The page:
Is technology creating a rift in your marriage?

While technology and social media have been great at helping us connect with those far away from us, sadly, they often distance us from those that are closest. There’s no denying that technology is an integral part of our lives, but sometimes not setting appropriate boundaries and priorities can damage relationships.

It’s very rare that I see a couple for therapy without social media or the use of smartphones being brought up as a vital issue. In fact, one of the most common ways that a spouse’s infidelity is discovered these days, is via instant messaging. While many couples blame social media for the breakdown in their marriages, it is important to understand that platforms such a Facebook cannot be blamed – but it’s rather one’s misuse of such platforms that can create a problem.

I often hear defensive responses such as ‘I’ll just delete my Facebook account then’. Remember, infidelity existed even before the advent of social media, and may well continue beyond its existence (should such a time ever come). If anything, it’s provided another avenue or made it easier to meet people or look up old flames. An increasing number of couples present to therapy, blaming social media for their marital distress. It rarely ever is the sole reason for marital breakdown. Often, there are existing problems in the marriage and such media may have made it easier to stray from the marriage. Whether couples choose to use social media or not, is a personal choice which should ideally be made taking into account the advantages and disadvantages.

The problem arises when one partner does it secretly from the other.

So, how can you ensure that social media doesn’t get in the way of your marriage? The key is responsible use and openness. There can be no trust in a relationship without transparency. Many who have fallen prey to infidelity in the past, tend to believe that to be classified as ‘cheating’, an extramarital relationship must have involved physical contact. Many people have emotional affairs and these can be as damaging, if not more, than physical relationships. If there’s something you hide from your partner, such as deleting text messages or having friendships they do not know about, then it’s important to question your reasons for hiding this from your partner. It’s important to keep the best interest of your marriage at heart at all times.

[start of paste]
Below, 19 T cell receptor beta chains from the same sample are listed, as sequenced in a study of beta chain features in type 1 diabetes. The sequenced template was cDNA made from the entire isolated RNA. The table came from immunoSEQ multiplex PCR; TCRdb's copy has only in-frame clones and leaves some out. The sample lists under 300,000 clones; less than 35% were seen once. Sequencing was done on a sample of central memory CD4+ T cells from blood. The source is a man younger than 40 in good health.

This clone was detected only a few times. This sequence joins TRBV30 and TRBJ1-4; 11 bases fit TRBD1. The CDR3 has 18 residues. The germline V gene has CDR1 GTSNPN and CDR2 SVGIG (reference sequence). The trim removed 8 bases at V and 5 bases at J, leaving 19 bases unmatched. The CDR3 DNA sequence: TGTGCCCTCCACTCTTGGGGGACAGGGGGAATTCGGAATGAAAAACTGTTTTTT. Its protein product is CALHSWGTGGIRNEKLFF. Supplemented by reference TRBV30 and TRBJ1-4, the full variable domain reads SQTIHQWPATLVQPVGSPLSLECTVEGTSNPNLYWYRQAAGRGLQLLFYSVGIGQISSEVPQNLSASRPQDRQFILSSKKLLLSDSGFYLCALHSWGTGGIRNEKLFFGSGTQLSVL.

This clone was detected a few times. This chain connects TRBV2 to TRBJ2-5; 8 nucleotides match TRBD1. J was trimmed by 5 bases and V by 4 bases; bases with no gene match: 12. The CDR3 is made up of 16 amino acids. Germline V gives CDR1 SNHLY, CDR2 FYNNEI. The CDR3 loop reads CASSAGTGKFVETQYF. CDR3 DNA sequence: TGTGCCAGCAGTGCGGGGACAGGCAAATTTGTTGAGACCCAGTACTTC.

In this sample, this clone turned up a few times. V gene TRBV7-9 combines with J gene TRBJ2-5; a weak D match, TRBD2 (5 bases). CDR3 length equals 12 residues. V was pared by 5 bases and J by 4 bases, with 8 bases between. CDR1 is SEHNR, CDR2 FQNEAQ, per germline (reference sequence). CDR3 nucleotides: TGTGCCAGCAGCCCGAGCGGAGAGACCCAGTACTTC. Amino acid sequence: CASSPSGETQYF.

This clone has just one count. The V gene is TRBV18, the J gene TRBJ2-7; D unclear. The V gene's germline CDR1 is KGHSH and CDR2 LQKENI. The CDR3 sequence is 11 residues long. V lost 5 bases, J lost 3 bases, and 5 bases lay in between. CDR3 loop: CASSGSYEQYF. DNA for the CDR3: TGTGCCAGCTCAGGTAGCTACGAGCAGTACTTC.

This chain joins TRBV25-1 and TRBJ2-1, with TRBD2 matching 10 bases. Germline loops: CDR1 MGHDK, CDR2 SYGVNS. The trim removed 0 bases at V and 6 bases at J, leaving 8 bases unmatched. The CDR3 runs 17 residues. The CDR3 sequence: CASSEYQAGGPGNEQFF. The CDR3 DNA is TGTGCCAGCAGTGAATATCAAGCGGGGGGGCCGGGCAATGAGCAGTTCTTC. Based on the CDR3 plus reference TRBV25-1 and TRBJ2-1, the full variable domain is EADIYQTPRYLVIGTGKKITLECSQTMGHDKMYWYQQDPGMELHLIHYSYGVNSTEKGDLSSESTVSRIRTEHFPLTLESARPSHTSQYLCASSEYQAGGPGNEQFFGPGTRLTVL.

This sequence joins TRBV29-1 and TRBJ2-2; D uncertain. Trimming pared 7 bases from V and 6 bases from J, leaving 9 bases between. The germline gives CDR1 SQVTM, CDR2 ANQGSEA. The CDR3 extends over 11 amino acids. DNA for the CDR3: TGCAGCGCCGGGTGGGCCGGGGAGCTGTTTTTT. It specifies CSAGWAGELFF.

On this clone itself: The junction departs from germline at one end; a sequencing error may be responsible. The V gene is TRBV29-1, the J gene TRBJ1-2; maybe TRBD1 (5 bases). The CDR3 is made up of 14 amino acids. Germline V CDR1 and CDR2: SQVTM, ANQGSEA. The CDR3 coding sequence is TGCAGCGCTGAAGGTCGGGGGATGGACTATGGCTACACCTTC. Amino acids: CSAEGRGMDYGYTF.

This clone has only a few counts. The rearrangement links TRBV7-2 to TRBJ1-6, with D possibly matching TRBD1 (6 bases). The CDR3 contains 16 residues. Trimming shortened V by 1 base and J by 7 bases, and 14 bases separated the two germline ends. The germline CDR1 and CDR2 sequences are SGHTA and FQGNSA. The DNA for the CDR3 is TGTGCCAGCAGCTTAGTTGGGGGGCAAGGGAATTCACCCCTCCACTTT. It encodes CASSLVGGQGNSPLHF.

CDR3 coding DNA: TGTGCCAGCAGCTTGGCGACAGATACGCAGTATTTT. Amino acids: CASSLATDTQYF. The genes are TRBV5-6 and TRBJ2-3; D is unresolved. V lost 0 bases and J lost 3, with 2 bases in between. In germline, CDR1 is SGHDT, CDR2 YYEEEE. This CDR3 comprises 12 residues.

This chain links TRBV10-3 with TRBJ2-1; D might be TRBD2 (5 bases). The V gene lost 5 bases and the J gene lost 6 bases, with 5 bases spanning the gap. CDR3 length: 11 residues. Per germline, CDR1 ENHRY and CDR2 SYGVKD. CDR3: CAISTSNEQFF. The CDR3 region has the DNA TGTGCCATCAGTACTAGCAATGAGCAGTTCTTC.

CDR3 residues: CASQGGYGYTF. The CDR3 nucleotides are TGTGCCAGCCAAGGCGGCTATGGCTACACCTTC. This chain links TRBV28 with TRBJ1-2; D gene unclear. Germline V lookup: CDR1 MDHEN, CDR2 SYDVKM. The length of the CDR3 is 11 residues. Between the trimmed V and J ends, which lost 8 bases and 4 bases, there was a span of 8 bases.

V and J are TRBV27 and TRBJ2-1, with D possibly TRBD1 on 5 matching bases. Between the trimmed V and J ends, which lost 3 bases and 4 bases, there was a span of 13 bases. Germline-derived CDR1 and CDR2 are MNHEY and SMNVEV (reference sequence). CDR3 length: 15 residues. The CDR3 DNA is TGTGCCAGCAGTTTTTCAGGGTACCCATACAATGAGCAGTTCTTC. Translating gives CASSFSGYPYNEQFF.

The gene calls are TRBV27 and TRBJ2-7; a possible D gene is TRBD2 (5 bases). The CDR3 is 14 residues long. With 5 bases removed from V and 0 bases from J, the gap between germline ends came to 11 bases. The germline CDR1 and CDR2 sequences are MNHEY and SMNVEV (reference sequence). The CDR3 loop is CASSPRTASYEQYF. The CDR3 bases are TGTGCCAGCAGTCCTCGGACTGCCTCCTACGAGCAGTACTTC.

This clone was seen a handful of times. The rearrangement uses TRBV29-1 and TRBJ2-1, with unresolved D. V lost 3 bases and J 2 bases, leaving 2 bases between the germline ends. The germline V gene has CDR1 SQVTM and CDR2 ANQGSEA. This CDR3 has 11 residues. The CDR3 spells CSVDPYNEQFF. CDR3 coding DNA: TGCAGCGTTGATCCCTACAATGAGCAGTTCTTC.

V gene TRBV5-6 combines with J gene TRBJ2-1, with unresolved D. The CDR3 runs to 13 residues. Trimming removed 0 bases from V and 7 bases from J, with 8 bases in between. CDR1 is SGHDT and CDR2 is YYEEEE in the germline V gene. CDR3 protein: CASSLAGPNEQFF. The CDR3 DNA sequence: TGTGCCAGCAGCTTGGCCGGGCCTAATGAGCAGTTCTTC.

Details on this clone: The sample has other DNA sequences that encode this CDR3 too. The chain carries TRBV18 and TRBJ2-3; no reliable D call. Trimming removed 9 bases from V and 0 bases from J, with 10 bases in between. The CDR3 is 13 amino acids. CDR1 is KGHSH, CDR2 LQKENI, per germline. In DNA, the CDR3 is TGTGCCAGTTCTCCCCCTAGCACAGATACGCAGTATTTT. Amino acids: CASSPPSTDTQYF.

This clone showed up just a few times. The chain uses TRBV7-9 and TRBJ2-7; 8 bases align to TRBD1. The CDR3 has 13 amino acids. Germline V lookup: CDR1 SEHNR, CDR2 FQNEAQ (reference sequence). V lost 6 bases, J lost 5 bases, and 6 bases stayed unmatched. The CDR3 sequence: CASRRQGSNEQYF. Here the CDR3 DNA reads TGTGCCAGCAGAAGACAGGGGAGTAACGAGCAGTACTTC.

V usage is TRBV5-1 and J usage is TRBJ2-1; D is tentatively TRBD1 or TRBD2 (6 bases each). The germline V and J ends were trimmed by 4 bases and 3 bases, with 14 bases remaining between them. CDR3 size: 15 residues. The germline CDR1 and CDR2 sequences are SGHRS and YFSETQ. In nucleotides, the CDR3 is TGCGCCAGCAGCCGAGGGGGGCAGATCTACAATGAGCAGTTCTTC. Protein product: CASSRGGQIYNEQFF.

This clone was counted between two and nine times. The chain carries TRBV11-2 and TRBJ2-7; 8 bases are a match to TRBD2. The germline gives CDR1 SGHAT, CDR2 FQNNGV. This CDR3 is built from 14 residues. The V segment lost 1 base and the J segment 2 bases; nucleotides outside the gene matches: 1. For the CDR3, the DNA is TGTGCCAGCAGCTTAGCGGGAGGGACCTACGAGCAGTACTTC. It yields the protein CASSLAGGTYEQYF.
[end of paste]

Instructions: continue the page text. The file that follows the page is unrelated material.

One of the paradoxes of the electronic age is that even though it’s made it easier to keep in touch with others, it may actually draw us further away from those most important. How often have you seen a couple at a restaurant, and, instead of spending quality time with each other, are both occupied on their respective smartphones? Many now spend more time communicating with others they rarely see, instead of focusing on, and enhancing their existing relationships. Increased time on social networking sites means we know more about the lives of our online contacts that what’s going on in our own homes.

Tips for responsible social media use:

  • Spend more time interacting with your spouse and children than on social media.
  • Switch of wifi/data at certain times. This will ensure greater peace of mind as there’s no urgency to respond to every message.
  • Set family rules regarding technology; e.g. no phones at the dinner table, no technology for one hour before bedtime, etc.
  • Try a technology ban that’s suitable for your home/relationship – e.g. no phones to be used in the bedroom.
  • If you have a password, let your partner have it as well, so there’s no room for doubt and mistrust.
  • Keep WhatsApp Groups to a minimum and base them on necessity.
  • Decide on specific times for checking and responding to messages, instead of every time your phone beeps.
  • Spend more time doing non-technology-related activities.
  • Do not check your phone as soon as you wake up.
  • Your behaviour should not send the message to your partner that your phone is more important than them.
  • Do not take your phone into the bathroom.
  • Do not communicate with people on socilal media that your spouse does not approve of.
  • Intimate details of your relationship do not belong on social media.

While many claim that social media helps them escape their everyday routines, the more responsible solution would be to work on the issues that bring you unhappiness in the first place.

What’s most important is to make your marriage your number one priority and remember that trust is the most important ingredient in a happy marriage!

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